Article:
In human, a TB index case may infect a contact person through cough and expectoration, so the lung is the primary route of infection and often the main tissue exhibiting TB. Infectious droplet nuclei are deposited in the alveolar spaces of the contact person where Mycobacterium tuberculosis (M. tb) can be phagocytosed by alveolar macrophages, epithelial cells, dendritic cells (DC) and neutrophils [8, 9]. Alveolar macrophages and DC are then believed to transport M. tb to local lymph nodes where T cell activation occurs and expand. Activation of the phagocytic host cell is much required to limit growth of M. tb; as in the absence of activation, disease outcome is extremely poor. Effective phagocyte activation requires a specific cellular response, as infected hosts lacking specific components of the acquired response have a poor outcome [10]. While acquired cellular protection is expressed rapidly following systemic challenge with M. tb, it is less rapid in the lung. Slow expression of protection in the lung allows mycobacteria to grow and modulate the infection site. Until recently it has not been clear whether the slow response to aerosol delivery of bacteria resulted from limited availability of antigen or inhibition of antigen-presentation by M. tb. Several studies show that the first T cell activation occurs in the draining lymph node (DLN) of the lung 8–10 days following initial challenge. The activation of T cells correlated temporally with the arrival of bacteria and availability of antigen in the DLN, however conditions for T cell activation were unique to the draining lymph nodes as the presence of antigen-producing bacteria in the lung and spleen did not result in initial activation of T cells [11, 12]. While delivery of lipopolysaccharide (LPS) to the MTB-infected lung failed to accelerate T cell priming [11], increasing the bacterial dose did accelerate the response modestly suggesting that both antigen burden and refractory cells serve to slow the response. So, protective memory cells will not become activated until they see antigen, i.e. more than 8 days post infection. Once T cells become activated they differentiate into effector T cells that migrate to the lung. By day 14 of infection, when activated T cells first arrive in the lung, bacteria are within alveolar macrophages, myeloid DC and neutrophils [11]. T cells can recognize antigen within the mycobacterially-infected lung but the antigen presentation is not optimal. It takes time for the protective T cells to reach sufficient numbers to stop bacterial growth. T cells can be divided into two subsets, Th1 and Th2, on the basis of the cytokines they produce. In tuberculosis, Th1 plays a major role in defense against tuberculosis. Th1 cells suppress Th2 cells. CD4 + T cells have unambiguously been identified as the most important lymphocyte subset for mediating protection.CD4 T lymphocytes differentiate in the peripheral tissues to adopt a variety of fates such as the Th-1 cells, which produce interferon (IFN)-γ to down-regulate Th2 responses and Th-2 cells, which produce interleukin (IL)-4. CD8 T lymphocytes produce predominantly IFN-γ. Though CD4 response is greater than the CD8 response, the latter can provide protection in the absence of CD4 help [13]. During active TB there is a local pulmonary immune response characterized by α/β T cells and strongly enhanced M. tuberculosis antigen-specific Th1 responses, with large amounts of locally secreted IFN-γ [14].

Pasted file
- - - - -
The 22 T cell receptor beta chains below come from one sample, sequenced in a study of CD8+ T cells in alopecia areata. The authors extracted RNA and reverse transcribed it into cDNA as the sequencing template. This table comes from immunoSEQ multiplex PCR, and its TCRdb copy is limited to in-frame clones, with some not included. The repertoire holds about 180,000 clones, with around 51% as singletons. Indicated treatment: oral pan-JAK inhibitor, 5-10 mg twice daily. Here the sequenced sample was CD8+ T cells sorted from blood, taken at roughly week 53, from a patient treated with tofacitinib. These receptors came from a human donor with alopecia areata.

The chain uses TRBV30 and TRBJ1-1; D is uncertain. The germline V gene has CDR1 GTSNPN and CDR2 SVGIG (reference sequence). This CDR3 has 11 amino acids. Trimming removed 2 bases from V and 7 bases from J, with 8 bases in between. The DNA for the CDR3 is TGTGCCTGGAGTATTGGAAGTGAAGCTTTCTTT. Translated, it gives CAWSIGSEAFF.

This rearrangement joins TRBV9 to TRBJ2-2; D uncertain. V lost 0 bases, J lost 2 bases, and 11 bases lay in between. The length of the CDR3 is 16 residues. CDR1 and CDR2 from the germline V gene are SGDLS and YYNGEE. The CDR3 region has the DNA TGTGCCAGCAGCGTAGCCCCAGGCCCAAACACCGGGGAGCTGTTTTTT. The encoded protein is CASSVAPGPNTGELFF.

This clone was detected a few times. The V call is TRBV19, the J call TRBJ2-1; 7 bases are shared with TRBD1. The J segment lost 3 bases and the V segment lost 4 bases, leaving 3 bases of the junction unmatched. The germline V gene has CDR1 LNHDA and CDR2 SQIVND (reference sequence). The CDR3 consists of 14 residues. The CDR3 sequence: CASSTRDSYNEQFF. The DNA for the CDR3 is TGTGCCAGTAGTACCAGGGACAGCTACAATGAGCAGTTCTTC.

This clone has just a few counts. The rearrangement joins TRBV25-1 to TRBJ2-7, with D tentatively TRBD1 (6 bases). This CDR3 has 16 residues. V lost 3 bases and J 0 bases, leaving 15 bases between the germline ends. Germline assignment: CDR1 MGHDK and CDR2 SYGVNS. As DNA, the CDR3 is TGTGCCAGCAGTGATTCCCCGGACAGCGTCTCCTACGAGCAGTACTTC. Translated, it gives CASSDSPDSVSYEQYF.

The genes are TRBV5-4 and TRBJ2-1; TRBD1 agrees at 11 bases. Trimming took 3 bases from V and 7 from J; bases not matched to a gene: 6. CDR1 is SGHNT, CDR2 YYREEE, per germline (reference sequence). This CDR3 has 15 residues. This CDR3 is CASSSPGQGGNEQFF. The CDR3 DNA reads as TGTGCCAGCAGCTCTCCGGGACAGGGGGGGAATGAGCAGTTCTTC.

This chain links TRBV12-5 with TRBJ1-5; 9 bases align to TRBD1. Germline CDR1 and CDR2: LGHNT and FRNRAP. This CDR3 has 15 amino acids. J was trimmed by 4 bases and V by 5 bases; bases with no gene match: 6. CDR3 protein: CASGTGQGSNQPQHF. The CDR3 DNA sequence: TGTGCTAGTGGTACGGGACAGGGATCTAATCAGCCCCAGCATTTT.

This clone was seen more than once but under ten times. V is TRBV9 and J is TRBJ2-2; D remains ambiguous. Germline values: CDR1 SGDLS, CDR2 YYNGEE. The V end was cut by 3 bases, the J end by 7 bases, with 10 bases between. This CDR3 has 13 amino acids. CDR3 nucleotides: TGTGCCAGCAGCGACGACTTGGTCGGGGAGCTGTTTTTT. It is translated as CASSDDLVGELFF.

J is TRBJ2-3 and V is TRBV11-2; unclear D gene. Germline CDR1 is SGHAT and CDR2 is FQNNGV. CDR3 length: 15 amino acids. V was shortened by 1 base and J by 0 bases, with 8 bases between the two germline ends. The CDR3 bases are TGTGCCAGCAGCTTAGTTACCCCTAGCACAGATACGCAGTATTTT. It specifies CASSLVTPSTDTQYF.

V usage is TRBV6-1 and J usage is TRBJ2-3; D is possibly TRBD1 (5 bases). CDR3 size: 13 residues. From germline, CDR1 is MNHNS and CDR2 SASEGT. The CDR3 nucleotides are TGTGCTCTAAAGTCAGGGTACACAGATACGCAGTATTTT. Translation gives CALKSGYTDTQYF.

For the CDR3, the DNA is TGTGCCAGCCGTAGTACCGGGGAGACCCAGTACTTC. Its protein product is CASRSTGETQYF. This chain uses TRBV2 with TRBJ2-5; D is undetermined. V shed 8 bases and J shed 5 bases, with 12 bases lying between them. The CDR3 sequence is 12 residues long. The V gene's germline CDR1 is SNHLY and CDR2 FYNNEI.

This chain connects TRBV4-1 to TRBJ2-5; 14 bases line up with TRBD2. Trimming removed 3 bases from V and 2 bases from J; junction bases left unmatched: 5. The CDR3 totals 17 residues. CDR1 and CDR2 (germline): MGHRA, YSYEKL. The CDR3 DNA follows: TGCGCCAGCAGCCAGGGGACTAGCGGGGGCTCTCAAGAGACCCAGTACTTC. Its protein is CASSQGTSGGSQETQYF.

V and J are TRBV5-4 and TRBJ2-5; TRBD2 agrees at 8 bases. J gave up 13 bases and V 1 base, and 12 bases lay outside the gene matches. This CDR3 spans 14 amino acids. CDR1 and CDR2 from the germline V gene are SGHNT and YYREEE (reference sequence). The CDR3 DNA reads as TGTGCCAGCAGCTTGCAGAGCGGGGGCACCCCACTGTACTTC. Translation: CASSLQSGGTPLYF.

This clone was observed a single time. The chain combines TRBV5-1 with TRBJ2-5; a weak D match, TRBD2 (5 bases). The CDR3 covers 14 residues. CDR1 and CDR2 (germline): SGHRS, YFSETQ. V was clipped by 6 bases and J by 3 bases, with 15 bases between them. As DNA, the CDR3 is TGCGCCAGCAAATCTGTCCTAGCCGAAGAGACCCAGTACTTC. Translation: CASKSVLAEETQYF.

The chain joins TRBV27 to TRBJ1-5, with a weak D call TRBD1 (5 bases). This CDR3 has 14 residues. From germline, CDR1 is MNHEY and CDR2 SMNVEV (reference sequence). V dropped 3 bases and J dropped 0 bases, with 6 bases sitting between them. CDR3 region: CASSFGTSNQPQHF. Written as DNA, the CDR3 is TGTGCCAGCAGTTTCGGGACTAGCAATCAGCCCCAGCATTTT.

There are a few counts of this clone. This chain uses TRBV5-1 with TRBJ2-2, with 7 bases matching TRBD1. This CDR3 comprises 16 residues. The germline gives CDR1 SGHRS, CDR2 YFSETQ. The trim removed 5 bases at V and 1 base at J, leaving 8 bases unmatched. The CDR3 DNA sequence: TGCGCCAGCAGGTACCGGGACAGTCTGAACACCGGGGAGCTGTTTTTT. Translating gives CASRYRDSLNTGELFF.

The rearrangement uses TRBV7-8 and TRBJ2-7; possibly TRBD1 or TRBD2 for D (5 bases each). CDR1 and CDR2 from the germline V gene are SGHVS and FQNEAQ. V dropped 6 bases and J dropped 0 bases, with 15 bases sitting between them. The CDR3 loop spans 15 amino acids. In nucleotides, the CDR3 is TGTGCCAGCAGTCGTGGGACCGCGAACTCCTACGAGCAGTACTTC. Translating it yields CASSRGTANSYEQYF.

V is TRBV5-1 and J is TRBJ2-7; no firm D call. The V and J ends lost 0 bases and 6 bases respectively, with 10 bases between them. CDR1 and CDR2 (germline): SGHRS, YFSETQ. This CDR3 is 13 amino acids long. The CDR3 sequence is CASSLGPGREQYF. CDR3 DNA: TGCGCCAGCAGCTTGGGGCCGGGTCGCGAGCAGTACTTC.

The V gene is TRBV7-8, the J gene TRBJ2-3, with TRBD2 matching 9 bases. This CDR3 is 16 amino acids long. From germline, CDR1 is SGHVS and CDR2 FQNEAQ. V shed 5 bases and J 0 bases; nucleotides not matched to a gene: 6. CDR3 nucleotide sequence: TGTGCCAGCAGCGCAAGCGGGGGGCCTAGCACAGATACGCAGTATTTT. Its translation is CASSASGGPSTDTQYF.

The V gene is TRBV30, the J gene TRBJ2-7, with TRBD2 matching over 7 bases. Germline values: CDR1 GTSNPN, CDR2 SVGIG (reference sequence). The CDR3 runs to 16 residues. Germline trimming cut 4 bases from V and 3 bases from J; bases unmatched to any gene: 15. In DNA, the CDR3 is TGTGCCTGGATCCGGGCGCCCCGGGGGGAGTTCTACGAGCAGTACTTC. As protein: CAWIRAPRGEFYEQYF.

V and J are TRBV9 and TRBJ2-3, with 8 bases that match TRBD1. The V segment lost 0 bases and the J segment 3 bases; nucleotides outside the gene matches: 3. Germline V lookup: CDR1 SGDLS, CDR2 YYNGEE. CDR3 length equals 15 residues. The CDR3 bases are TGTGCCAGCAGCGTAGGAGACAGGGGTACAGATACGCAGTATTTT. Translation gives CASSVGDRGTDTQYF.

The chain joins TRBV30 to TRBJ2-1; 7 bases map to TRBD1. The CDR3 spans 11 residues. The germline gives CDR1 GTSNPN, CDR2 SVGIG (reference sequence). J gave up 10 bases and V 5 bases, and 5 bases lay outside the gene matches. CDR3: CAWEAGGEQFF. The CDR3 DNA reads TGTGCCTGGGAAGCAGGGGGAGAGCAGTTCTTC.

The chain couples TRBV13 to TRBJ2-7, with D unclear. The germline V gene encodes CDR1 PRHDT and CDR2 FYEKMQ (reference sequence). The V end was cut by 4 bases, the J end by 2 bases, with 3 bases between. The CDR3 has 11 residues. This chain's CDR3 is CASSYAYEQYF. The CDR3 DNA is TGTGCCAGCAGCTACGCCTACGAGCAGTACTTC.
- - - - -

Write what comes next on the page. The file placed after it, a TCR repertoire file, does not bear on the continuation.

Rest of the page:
4. Animal models of tuberculosis